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Written by Sir John Woodroffe, Book: Introduction to Tantra Sastra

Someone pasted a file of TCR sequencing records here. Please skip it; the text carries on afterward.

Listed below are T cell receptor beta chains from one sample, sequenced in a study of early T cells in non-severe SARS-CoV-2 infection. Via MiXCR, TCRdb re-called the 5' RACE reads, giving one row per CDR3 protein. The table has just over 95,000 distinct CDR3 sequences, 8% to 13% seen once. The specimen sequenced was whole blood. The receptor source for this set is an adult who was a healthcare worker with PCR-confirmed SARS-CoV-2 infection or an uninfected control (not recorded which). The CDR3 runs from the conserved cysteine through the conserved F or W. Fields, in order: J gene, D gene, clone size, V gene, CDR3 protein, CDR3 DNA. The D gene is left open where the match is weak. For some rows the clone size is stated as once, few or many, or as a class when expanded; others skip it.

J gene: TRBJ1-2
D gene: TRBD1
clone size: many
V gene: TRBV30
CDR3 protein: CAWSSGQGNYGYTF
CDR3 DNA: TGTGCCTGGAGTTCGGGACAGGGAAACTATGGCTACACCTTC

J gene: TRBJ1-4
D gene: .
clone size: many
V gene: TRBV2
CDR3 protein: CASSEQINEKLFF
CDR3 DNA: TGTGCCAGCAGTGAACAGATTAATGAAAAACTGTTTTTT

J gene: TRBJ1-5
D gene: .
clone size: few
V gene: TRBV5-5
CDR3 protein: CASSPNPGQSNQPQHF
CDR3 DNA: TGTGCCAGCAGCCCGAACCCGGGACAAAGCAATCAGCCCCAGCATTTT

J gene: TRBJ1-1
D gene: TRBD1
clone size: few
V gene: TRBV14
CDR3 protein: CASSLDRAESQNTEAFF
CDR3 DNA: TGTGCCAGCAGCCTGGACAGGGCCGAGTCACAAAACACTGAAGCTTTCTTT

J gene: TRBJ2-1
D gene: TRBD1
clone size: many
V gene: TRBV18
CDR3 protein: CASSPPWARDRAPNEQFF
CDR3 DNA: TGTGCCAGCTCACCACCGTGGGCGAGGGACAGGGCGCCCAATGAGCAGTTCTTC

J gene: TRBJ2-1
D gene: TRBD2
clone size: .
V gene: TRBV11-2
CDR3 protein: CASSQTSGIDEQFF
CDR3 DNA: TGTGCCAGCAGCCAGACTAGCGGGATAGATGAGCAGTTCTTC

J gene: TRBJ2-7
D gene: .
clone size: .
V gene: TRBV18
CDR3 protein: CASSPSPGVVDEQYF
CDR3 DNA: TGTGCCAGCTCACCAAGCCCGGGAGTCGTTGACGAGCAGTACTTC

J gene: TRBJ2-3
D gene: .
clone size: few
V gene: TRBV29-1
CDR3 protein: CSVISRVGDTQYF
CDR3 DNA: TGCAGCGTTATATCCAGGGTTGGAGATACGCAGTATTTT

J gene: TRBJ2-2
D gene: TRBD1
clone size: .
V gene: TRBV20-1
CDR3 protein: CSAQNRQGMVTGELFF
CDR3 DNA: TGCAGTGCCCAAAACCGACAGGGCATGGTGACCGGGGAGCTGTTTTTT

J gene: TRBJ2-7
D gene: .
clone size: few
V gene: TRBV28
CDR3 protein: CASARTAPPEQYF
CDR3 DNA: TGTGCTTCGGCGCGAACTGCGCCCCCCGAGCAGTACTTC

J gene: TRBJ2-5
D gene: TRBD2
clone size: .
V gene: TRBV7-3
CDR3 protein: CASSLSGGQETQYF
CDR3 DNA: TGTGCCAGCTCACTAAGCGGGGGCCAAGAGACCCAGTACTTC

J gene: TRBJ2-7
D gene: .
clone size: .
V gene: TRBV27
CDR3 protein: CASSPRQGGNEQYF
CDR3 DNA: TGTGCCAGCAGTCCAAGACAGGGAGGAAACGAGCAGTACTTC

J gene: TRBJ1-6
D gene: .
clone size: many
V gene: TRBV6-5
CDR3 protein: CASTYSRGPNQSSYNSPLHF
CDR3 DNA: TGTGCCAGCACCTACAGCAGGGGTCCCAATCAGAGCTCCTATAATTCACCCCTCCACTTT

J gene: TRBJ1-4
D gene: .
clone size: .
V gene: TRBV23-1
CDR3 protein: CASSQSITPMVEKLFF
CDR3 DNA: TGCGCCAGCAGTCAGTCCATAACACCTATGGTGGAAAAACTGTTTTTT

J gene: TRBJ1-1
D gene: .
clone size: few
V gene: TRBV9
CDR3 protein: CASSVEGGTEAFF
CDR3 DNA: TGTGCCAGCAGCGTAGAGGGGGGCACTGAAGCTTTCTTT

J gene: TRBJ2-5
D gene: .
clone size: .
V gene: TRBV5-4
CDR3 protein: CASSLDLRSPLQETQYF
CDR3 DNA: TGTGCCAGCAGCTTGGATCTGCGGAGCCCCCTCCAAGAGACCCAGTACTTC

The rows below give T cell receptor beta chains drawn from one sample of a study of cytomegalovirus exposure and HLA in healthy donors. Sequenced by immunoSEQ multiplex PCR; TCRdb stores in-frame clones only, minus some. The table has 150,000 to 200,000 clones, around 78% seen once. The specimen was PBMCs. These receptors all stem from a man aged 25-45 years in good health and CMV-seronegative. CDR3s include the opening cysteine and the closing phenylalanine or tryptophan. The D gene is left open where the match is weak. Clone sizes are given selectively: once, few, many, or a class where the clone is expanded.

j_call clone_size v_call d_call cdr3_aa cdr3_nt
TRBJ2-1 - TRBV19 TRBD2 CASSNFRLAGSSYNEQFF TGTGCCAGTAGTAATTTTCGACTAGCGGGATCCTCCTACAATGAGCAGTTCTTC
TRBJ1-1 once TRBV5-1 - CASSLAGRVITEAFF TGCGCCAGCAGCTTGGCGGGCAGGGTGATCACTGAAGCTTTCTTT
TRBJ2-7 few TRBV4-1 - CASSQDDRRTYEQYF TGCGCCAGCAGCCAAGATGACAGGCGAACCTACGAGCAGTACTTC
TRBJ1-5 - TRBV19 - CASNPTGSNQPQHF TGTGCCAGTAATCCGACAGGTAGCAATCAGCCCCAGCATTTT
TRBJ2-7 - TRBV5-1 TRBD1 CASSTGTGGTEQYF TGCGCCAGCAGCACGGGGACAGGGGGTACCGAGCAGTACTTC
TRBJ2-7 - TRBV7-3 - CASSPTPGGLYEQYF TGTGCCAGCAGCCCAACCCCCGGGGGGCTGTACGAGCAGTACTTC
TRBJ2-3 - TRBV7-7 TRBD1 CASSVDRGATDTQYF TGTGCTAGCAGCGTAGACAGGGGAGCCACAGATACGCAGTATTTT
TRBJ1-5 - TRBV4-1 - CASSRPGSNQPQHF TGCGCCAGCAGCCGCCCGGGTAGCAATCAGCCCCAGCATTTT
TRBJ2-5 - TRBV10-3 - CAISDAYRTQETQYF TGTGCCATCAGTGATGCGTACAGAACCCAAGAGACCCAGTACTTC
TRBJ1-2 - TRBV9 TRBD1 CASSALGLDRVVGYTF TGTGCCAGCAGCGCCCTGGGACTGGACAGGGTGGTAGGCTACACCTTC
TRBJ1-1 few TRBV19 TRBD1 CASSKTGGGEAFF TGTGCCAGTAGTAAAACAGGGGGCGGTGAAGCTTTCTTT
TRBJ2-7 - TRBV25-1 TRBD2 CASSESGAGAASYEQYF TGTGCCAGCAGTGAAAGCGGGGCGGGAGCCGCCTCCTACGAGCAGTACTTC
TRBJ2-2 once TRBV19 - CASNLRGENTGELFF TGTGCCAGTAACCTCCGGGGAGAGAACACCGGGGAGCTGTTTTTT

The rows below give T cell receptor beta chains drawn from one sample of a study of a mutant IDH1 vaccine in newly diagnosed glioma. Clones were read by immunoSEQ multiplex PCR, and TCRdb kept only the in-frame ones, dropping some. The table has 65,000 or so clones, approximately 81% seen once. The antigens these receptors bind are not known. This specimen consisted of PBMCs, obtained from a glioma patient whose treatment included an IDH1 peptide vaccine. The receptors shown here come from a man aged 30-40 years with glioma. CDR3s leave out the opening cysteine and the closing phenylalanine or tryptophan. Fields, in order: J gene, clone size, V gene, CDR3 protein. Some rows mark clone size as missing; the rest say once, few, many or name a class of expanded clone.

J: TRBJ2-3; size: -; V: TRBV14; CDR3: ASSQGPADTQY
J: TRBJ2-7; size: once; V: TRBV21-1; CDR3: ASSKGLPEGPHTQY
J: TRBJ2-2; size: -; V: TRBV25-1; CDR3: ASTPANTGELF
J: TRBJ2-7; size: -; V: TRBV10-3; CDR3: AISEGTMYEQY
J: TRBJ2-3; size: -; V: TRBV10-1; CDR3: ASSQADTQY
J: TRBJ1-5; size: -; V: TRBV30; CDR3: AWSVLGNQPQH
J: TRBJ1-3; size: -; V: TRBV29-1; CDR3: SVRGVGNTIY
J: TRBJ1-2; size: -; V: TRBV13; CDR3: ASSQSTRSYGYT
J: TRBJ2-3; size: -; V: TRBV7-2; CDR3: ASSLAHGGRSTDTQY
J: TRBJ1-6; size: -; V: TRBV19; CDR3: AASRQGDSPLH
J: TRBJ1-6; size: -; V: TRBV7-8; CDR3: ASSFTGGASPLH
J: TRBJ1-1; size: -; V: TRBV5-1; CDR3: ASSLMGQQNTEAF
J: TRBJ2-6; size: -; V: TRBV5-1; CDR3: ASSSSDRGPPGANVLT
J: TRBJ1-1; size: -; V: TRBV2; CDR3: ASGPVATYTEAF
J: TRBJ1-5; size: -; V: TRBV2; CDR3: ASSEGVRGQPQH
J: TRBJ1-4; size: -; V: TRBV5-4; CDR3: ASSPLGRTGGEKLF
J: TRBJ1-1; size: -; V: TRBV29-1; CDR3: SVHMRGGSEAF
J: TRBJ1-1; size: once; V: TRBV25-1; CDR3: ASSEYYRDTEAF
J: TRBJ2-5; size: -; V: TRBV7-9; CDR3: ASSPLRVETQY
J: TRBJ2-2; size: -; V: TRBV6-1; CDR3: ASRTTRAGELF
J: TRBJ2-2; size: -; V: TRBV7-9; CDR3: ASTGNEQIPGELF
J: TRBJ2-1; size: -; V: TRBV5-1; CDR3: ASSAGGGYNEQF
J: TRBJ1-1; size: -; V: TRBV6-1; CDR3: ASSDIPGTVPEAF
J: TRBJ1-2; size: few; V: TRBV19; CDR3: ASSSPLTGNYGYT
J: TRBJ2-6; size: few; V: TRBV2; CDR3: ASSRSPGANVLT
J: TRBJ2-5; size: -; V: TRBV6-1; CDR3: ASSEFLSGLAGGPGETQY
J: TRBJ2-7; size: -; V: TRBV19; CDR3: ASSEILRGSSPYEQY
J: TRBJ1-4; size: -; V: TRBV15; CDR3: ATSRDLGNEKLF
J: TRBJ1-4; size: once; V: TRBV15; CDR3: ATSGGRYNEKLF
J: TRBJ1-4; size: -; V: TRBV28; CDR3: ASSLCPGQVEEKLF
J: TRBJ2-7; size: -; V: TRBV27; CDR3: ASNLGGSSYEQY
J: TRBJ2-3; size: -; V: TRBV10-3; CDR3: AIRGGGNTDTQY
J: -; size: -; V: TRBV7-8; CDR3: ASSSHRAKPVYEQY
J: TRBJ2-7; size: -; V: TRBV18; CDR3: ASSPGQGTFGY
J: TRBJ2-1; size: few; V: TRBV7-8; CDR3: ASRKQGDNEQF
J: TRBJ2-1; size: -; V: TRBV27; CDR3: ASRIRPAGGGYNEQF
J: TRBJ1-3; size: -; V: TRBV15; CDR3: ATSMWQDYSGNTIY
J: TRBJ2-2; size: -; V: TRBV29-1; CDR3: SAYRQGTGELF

SIDDHI is produced by sādhana. The former term, which literally means “success,” includes accomplishment, achievement, success, and fruition of all kinds. A person may thus gain siddhi in speech, siddhi in mantra, etc. A person is siddhi also who has perfected his spiritual development. The various powers attainble— namely, aṇimā, ahima, garimā, mahima, prapti, prākāmyā, īśitva, vaśtva—the powers of becoming small, great, light, heavy, attaining what one wills, and the like—are known as the eight siddhis. The thirty-ninth chapter of the Brahmavaivarta Purāṇ a mentions eighteen kinds, but there are many others including such minor accomplishments as nakhadarpaṇ asiddhi or “nail-gazing.” The great siddhi is spiritual perfection. Even the mighty powers of the “eight siddhis” are known as the “lesser siddhi,” since the greatest of all siddhis is full liberation (mahānirvāṇ a) from the bonds of phenomenal life and union with the Paramātmā, which is the supreme object (paramārtha) to be attained through human birth.













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